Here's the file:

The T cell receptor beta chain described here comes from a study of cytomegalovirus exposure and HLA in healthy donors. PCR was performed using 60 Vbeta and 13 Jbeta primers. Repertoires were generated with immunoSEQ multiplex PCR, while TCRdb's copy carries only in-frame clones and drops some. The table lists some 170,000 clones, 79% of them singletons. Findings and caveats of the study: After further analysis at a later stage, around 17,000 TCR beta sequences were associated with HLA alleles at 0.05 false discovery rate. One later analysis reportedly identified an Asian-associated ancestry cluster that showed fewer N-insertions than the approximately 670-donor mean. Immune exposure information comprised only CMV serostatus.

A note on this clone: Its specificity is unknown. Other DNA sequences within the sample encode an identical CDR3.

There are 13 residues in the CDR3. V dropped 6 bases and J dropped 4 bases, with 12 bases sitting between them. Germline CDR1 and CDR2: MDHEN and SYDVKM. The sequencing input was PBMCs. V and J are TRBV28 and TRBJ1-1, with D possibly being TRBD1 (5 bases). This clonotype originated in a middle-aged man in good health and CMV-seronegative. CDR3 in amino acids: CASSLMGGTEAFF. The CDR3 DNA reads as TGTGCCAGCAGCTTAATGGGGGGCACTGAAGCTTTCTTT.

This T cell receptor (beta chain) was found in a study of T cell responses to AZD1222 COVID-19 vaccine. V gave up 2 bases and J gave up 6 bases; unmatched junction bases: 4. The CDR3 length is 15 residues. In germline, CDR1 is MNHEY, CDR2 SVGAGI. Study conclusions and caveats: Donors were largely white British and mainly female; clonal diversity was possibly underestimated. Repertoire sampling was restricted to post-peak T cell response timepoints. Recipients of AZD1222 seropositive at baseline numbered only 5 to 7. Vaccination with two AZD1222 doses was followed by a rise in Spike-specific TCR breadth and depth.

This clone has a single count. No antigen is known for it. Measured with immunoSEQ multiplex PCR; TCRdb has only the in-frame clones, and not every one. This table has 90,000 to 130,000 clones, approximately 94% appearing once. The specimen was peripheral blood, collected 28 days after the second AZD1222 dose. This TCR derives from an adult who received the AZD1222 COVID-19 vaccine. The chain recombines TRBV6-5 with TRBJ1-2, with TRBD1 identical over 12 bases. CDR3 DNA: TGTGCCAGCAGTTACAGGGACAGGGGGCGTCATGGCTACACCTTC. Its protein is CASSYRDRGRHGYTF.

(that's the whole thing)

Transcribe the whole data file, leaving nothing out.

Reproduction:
The T cell receptor beta chain described here comes from a study of cytomegalovirus exposure and HLA in healthy donors. PCR was performed using 60 Vbeta and 13 Jbeta primers. Repertoires were generated with immunoSEQ multiplex PCR, while TCRdb's copy carries only in-frame clones and drops some. The table lists some 170,000 clones, 79% of them singletons. Findings and caveats of the study: After further analysis at a later stage, around 17,000 TCR beta sequences were associated with HLA alleles at 0.05 false discovery rate. One later analysis reportedly identified an Asian-associated ancestry cluster that showed fewer N-insertions than the approximately 670-donor mean. Immune exposure information comprised only CMV serostatus.

A note on this clone: Its specificity is unknown. Other DNA sequences within the sample encode an identical CDR3.

There are 13 residues in the CDR3. V dropped 6 bases and J dropped 4 bases, with 12 bases sitting between them. Germline CDR1 and CDR2: MDHEN and SYDVKM. The sequencing input was PBMCs. V and J are TRBV28 and TRBJ1-1, with D possibly being TRBD1 (5 bases). This clonotype originated in a middle-aged man in good health and CMV-seronegative. CDR3 in amino acids: CASSLMGGTEAFF. The CDR3 DNA reads as TGTGCCAGCAGCTTAATGGGGGGCACTGAAGCTTTCTTT.

This T cell receptor (beta chain) was found in a study of T cell responses to AZD1222 COVID-19 vaccine. V gave up 2 bases and J gave up 6 bases; unmatched junction bases: 4. The CDR3 length is 15 residues. In germline, CDR1 is MNHEY, CDR2 SVGAGI. Study conclusions and caveats: Donors were largely white British and mainly female; clonal diversity was possibly underestimated. Repertoire sampling was restricted to post-peak T cell response timepoints. Recipients of AZD1222 seropositive at baseline numbered only 5 to 7. Vaccination with two AZD1222 doses was followed by a rise in Spike-specific TCR breadth and depth.

This clone has a single count. No antigen is known for it. Measured with immunoSEQ multiplex PCR; TCRdb has only the in-frame clones, and not every one. This table has 90,000 to 130,000 clones, approximately 94% appearing once. The specimen was peripheral blood, collected 28 days after the second AZD1222 dose. This TCR derives from an adult who received the AZD1222 COVID-19 vaccine. The chain recombines TRBV6-5 with TRBJ1-2, with TRBD1 identical over 12 bases. CDR3 DNA: TGTGCCAGCAGTTACAGGGACAGGGGGCGTCATGGCTACACCTTC. Its protein is CASSYRDRGRHGYTF.